To kick off her talk about sustainable design, Naomi Darling showed a slide of a place all Williston Northampton students would recognize.
“That’s where we are right now, right?” said Ms. Darling as a picture of Reed Campus Center appeared.
“Pretty much everything we see has been designed,” said Ms. Darling switching to a view of the Williston pond. “It’s all part of a built environment that very much shapes our lives.”
Ms. Darling, a Five College assistant professor of sustainable architecture, was visiting Natania Hume’s Contemporary Arts and Culture class to talk about historical architecture, best sustainable practices, and some of her recent projects. To give students a basis for comparison, she showed how the Williston campus integrated aspects of other designed spaces: English gardens, the University of Virginia, and Tsinghua University in Beijing.
“Architecture embodies the aspiration and achievements of a society,” said Ms. Darling. “It is a realization of a culture, time, and place.”
Prep schools often are known for their competitive athletic programs. At the Williston Northampton School, students have the opportunity to go beyond their own play in a course taught by History and Global Studies teacher Diane Williams. Sports Studies, one of this year’s Williston Scholars courses, encourages students to evaluate how gender, race, economics, and politics interact with the world of sports.
“Teaching this class has been a really amazing opportunity to expose student-athletes to a variety of topics related to sport, sport culture, and dominant ideologies in society,” said Diane.
With Amherst, Hampshire, Mount Holyoke, and Smith Colleges and the University of Massachusetts, Amherst in such close proximity, Williston works to take advantage of the diversity and opportunities to be found on those campuses. Over two trimesters, with the help of five college and university professors and staff, Williston Scholars classes introduce students to research and writing more commonly found in higher education.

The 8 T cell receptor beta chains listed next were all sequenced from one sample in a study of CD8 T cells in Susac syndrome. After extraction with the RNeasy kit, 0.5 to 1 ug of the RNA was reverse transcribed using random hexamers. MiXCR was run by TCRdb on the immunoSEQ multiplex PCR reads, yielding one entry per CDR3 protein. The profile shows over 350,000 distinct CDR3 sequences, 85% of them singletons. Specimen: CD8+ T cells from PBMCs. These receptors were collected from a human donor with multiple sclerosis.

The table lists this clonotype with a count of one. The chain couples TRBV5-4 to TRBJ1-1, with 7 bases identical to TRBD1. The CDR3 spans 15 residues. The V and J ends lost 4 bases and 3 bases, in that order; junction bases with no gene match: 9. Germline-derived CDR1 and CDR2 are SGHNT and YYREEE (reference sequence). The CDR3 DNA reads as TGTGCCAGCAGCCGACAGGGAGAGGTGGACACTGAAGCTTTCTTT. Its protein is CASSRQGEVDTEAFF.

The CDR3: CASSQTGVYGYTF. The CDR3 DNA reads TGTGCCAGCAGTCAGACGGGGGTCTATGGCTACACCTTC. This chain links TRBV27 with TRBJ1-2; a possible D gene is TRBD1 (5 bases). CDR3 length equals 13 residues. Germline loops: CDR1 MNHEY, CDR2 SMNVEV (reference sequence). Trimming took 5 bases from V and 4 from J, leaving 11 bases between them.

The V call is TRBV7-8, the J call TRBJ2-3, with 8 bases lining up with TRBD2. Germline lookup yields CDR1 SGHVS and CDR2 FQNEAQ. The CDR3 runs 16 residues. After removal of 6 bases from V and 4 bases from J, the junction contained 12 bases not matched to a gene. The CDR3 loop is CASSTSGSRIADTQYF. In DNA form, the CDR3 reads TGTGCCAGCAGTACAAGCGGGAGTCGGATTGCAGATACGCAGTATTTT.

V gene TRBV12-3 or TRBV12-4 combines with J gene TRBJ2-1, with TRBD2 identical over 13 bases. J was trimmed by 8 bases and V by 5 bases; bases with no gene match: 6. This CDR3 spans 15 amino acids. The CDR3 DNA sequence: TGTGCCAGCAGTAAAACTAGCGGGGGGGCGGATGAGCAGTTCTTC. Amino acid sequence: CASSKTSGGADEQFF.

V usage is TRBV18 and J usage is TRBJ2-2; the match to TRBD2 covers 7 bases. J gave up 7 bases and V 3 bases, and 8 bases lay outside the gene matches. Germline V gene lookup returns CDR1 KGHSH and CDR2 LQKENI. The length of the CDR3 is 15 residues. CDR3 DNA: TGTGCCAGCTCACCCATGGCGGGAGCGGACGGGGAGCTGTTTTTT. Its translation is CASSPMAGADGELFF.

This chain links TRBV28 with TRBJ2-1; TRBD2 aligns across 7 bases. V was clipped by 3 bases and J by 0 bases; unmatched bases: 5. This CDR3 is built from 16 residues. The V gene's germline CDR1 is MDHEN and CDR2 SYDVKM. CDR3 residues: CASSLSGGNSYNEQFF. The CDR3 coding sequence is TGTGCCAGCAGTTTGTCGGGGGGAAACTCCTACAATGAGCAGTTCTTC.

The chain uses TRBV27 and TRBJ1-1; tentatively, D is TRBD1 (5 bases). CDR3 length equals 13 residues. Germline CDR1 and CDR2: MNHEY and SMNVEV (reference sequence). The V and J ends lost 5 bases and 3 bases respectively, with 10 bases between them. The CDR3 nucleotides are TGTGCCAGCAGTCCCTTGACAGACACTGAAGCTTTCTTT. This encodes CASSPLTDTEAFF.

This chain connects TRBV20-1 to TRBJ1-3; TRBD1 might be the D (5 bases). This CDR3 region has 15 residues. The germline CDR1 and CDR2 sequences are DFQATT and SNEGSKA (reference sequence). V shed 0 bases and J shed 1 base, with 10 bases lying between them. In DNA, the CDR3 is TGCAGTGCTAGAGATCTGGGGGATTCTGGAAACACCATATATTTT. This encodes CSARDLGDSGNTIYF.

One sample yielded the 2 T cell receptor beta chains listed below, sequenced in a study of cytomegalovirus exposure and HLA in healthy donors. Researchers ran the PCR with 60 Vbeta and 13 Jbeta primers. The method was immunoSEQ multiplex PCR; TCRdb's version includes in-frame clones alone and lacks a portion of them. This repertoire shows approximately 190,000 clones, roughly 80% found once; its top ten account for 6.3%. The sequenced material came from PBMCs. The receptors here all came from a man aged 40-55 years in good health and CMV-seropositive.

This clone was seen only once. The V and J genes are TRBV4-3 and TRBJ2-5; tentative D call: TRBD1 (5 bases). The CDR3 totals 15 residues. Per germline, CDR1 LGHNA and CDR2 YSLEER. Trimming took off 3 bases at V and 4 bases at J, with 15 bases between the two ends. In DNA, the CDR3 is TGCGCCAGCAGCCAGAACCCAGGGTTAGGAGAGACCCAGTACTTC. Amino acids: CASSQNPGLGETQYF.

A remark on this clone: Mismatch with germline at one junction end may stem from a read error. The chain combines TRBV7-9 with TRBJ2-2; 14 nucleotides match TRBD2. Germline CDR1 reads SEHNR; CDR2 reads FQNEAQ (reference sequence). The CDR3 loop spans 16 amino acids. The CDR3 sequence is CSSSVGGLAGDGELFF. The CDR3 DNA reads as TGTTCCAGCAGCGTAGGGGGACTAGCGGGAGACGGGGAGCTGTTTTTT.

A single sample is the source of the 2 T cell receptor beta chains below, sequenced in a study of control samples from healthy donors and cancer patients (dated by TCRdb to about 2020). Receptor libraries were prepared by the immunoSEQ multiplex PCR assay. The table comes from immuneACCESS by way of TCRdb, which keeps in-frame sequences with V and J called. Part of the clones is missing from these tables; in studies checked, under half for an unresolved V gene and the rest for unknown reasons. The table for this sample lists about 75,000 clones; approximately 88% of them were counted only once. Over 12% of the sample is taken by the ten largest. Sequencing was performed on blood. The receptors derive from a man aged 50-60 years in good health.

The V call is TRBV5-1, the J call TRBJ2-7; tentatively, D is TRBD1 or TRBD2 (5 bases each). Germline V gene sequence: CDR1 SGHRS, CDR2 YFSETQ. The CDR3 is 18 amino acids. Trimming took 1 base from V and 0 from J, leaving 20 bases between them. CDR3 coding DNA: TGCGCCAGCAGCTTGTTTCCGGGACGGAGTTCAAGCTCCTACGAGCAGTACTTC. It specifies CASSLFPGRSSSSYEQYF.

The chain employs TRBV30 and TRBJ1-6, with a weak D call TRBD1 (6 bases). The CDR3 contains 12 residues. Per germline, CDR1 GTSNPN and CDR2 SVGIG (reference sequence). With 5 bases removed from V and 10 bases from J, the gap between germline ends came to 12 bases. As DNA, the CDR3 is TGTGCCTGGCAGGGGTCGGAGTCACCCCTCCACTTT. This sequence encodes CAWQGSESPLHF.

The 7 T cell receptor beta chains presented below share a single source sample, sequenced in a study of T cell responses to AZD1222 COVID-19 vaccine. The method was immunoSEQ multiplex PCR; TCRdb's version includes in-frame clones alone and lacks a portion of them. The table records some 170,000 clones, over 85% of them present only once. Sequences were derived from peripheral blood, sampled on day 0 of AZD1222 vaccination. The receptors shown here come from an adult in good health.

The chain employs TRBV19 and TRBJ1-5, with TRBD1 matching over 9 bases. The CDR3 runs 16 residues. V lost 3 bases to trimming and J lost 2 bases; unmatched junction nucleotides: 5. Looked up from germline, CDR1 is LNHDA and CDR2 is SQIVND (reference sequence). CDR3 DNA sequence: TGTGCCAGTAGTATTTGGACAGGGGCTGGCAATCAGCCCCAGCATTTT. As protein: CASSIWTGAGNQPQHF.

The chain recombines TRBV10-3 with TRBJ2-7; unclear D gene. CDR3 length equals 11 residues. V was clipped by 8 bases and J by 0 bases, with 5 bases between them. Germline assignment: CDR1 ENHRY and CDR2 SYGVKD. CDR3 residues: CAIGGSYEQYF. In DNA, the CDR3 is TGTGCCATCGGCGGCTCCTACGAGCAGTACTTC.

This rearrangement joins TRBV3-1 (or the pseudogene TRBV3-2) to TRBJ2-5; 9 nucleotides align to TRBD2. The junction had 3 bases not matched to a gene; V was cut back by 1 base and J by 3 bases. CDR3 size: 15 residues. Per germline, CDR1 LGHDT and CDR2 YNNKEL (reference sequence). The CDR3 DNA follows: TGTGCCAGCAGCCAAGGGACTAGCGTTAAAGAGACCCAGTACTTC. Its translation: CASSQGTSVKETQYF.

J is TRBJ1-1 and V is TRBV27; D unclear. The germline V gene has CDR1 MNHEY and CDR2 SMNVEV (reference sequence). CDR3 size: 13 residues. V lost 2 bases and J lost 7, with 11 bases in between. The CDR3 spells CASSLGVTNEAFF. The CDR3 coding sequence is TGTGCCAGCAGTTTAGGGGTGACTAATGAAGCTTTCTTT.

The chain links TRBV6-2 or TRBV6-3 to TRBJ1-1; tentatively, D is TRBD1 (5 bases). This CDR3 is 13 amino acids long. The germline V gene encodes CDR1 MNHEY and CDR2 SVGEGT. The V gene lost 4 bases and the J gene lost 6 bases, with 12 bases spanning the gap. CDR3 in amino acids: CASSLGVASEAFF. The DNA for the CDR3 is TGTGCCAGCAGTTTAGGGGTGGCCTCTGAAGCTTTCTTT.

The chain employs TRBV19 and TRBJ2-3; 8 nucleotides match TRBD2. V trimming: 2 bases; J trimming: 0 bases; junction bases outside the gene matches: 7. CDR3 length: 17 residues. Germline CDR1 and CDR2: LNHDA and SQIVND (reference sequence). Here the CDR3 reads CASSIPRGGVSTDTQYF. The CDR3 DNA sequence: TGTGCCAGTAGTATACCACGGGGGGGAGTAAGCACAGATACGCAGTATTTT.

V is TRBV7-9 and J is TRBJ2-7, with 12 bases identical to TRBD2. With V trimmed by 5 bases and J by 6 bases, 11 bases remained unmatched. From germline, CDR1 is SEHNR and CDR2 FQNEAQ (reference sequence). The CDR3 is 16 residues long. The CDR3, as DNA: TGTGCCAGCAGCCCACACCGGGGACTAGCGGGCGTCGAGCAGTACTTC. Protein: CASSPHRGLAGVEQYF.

Capturing lipstick as it drips, the gleam of broken eggs, or cockroaches swarming a sneaker-strewn table—and making them look beautiful—requires particular photography skills.
On February 19, as part of the ongoing Photographers’ Lecture Series, commercial and fine art photographer Bill Diodato named some of those skills: patience, preparation, and the ability to stay true to yourself.
I recently returned from a visit to NYU’s new college campus in Abu Dhabi.
How did I get there? A direct flight from Chicago—mine took me up over Greenland and Iceland, over the North Atlantic. We traveled across Norway and Sweden, over the Black Sea and along the border of Iraq and Iran. The final approach was over the Gulf before we landed in the capital city of the United Arab Emirates.
While I was only in the country for a few days, I was able to experience much of what NYU’s President John Sexton has called “both a repository of a great culture and a symbol of that culture’s adaptation to modernity” during my visit.
On Thursday, October 13, Middle School students took part in an interdisciplinary, collaborative field trip designed by teachers Jane Lucia (science) and Natania Hume (art). The trip took advantage of the wonderful resources at nearby Smith College in order to touch on the disciplines of art, science, English, and geography.
The trip began with a guided tour of the Lyman Plant House, which is a series of greenhouses containing plants from many regions and climates all over the world. In the plant house, students were given time to observe a plant of interest to them, making notes and using as many descriptive adjectives as possible. They later exchanged papers and made drawings according to each other’s descriptions.